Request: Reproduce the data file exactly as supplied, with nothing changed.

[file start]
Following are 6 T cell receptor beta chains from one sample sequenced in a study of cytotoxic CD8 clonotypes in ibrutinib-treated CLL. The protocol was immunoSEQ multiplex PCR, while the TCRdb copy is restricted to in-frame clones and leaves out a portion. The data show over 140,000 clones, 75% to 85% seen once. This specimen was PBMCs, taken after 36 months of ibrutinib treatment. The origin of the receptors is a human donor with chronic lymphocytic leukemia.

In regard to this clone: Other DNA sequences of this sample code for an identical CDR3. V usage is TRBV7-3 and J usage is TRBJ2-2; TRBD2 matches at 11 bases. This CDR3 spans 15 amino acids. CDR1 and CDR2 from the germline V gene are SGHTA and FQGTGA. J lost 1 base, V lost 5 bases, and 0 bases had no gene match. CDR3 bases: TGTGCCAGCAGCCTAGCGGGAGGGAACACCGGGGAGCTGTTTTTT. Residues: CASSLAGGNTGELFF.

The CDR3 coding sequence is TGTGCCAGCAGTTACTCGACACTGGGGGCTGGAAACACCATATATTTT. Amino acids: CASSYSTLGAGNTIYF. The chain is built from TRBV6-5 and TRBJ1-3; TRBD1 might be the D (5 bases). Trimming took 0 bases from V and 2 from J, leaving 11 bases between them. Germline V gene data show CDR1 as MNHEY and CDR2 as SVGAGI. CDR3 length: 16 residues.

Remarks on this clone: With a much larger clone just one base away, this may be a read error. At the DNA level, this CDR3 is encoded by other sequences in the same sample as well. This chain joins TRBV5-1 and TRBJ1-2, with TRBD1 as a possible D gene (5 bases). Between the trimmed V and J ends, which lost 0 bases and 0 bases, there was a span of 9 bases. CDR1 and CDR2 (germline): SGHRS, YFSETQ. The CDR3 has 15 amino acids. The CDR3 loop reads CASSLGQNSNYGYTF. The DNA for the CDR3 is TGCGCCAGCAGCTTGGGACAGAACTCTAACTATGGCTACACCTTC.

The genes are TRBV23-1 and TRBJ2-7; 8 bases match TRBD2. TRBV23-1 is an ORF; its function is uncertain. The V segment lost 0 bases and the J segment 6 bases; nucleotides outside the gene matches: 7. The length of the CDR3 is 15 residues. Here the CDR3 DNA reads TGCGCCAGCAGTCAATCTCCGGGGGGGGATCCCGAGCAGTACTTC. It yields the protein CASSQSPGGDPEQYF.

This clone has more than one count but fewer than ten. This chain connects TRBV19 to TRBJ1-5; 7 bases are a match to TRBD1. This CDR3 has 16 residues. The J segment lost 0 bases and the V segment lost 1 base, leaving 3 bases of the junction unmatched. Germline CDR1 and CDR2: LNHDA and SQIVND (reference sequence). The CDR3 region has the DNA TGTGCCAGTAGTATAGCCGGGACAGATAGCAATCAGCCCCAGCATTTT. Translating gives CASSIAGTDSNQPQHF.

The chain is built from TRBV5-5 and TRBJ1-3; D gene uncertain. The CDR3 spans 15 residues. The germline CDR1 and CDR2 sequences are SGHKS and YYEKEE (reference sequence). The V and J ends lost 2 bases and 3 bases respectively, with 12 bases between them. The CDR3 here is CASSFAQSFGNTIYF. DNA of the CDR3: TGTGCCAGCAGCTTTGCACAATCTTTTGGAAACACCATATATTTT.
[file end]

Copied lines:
Following are 6 T cell receptor beta chains from one sample sequenced in a study of cytotoxic CD8 clonotypes in ibrutinib-treated CLL. The protocol was immunoSEQ multiplex PCR, while the TCRdb copy is restricted to in-frame clones and leaves out a portion. The data show over 140,000 clones, 75% to 85% seen once. This specimen was PBMCs, taken after 36 months of ibrutinib treatment. The origin of the receptors is a human donor with chronic lymphocytic leukemia.

In regard to this clone: Other DNA sequences of this sample code for an identical CDR3. V usage is TRBV7-3 and J usage is TRBJ2-2; TRBD2 matches at 11 bases. This CDR3 spans 15 amino acids. CDR1 and CDR2 from the germline V gene are SGHTA and FQGTGA. J lost 1 base, V lost 5 bases, and 0 bases had no gene match. CDR3 bases: TGTGCCAGCAGCCTAGCGGGAGGGAACACCGGGGAGCTGTTTTTT. Residues: CASSLAGGNTGELFF.

The CDR3 coding sequence is TGTGCCAGCAGTTACTCGACACTGGGGGCTGGAAACACCATATATTTT. Amino acids: CASSYSTLGAGNTIYF. The chain is built from TRBV6-5 and TRBJ1-3; TRBD1 might be the D (5 bases). Trimming took 0 bases from V and 2 from J, leaving 11 bases between them. Germline V gene data show CDR1 as MNHEY and CDR2 as SVGAGI. CDR3 length: 16 residues.

Remarks on this clone: With a much larger clone just one base away, this may be a read error. At the DNA level, this CDR3 is encoded by other sequences in the same sample as well. This chain joins TRBV5-1 and TRBJ1-2, with TRBD1 as a possible D gene (5 bases). Between the trimmed V and J ends, which lost 0 bases and 0 bases, there was a span of 9 bases. CDR1 and CDR2 (germline): SGHRS, YFSETQ. The CDR3 has 15 amino acids. The CDR3 loop reads CASSLGQNSNYGYTF. The DNA for the CDR3 is TGCGCCAGCAGCTTGGGACAGAACTCTAACTATGGCTACACCTTC.

The genes are TRBV23-1 and TRBJ2-7; 8 bases match TRBD2. TRBV23-1 is an ORF; its function is uncertain. The V segment lost 0 bases and the J segment 6 bases; nucleotides outside the gene matches: 7. The length of the CDR3 is 15 residues. Here the CDR3 DNA reads TGCGCCAGCAGTCAATCTCCGGGGGGGGATCCCGAGCAGTACTTC. It yields the protein CASSQSPGGDPEQYF.

This clone has more than one count but fewer than ten. This chain connects TRBV19 to TRBJ1-5; 7 bases are a match to TRBD1. This CDR3 has 16 residues. The J segment lost 0 bases and the V segment lost 1 base, leaving 3 bases of the junction unmatched. Germline CDR1 and CDR2: LNHDA and SQIVND (reference sequence). The CDR3 region has the DNA TGTGCCAGTAGTATAGCCGGGACAGATAGCAATCAGCCCCAGCATTTT. Translating gives CASSIAGTDSNQPQHF.

The chain is built from TRBV5-5 and TRBJ1-3; D gene uncertain. The CDR3 spans 15 residues. The germline CDR1 and CDR2 sequences are SGHKS and YYEKEE (reference sequence). The V and J ends lost 2 bases and 3 bases respectively, with 12 bases between them. The CDR3 here is CASSFAQSFGNTIYF. DNA of the CDR3: TGTGCCAGCAGCTTTGCACAATCTTTTGGAAACACCATATATTTT.